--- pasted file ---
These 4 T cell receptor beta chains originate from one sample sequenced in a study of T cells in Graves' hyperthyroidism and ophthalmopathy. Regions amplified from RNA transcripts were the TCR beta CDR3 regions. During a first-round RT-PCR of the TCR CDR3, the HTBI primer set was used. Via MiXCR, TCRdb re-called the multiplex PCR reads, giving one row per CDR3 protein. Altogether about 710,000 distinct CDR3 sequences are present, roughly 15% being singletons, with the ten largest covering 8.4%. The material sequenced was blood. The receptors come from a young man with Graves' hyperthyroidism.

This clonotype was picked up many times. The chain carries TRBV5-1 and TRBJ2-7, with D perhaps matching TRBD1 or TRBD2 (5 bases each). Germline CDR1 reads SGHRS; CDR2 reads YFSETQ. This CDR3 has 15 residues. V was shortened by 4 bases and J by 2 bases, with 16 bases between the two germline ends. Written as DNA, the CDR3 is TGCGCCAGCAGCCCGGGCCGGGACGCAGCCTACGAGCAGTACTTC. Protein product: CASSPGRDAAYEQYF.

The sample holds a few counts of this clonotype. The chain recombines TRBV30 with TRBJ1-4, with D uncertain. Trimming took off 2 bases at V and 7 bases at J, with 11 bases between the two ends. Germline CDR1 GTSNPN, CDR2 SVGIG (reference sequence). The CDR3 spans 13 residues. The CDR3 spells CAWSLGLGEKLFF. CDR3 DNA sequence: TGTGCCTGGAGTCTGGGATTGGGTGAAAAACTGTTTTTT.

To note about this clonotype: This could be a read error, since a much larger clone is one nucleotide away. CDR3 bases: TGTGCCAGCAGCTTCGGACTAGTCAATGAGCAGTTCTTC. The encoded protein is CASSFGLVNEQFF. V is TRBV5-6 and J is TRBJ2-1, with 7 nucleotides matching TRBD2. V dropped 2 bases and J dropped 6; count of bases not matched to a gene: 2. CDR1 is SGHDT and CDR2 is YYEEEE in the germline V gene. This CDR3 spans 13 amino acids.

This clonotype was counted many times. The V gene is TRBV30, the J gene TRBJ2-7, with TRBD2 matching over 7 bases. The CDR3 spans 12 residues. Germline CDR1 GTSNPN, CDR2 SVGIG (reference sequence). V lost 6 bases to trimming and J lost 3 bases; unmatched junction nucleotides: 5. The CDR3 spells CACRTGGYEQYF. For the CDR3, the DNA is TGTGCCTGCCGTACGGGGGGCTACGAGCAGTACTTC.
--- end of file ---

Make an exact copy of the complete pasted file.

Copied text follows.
These 4 T cell receptor beta chains originate from one sample sequenced in a study of T cells in Graves' hyperthyroidism and ophthalmopathy. Regions amplified from RNA transcripts were the TCR beta CDR3 regions. During a first-round RT-PCR of the TCR CDR3, the HTBI primer set was used. Via MiXCR, TCRdb re-called the multiplex PCR reads, giving one row per CDR3 protein. Altogether about 710,000 distinct CDR3 sequences are present, roughly 15% being singletons, with the ten largest covering 8.4%. The material sequenced was blood. The receptors come from a young man with Graves' hyperthyroidism.

This clonotype was picked up many times. The chain carries TRBV5-1 and TRBJ2-7, with D perhaps matching TRBD1 or TRBD2 (5 bases each). Germline CDR1 reads SGHRS; CDR2 reads YFSETQ. This CDR3 has 15 residues. V was shortened by 4 bases and J by 2 bases, with 16 bases between the two germline ends. Written as DNA, the CDR3 is TGCGCCAGCAGCCCGGGCCGGGACGCAGCCTACGAGCAGTACTTC. Protein product: CASSPGRDAAYEQYF.

The sample holds a few counts of this clonotype. The chain recombines TRBV30 with TRBJ1-4, with D uncertain. Trimming took off 2 bases at V and 7 bases at J, with 11 bases between the two ends. Germline CDR1 GTSNPN, CDR2 SVGIG (reference sequence). The CDR3 spans 13 residues. The CDR3 spells CAWSLGLGEKLFF. CDR3 DNA sequence: TGTGCCTGGAGTCTGGGATTGGGTGAAAAACTGTTTTTT.

To note about this clonotype: This could be a read error, since a much larger clone is one nucleotide away. CDR3 bases: TGTGCCAGCAGCTTCGGACTAGTCAATGAGCAGTTCTTC. The encoded protein is CASSFGLVNEQFF. V is TRBV5-6 and J is TRBJ2-1, with 7 nucleotides matching TRBD2. V dropped 2 bases and J dropped 6; count of bases not matched to a gene: 2. CDR1 is SGHDT and CDR2 is YYEEEE in the germline V gene. This CDR3 spans 13 amino acids.

This clonotype was counted many times. The V gene is TRBV30, the J gene TRBJ2-7, with TRBD2 matching over 7 bases. The CDR3 spans 12 residues. Germline CDR1 GTSNPN, CDR2 SVGIG (reference sequence). V lost 6 bases to trimming and J lost 3 bases; unmatched junction nucleotides: 5. The CDR3 spells CACRTGGYEQYF. For the CDR3, the DNA is TGTGCCTGCCGTACGGGGGGCTACGAGCAGTACTTC.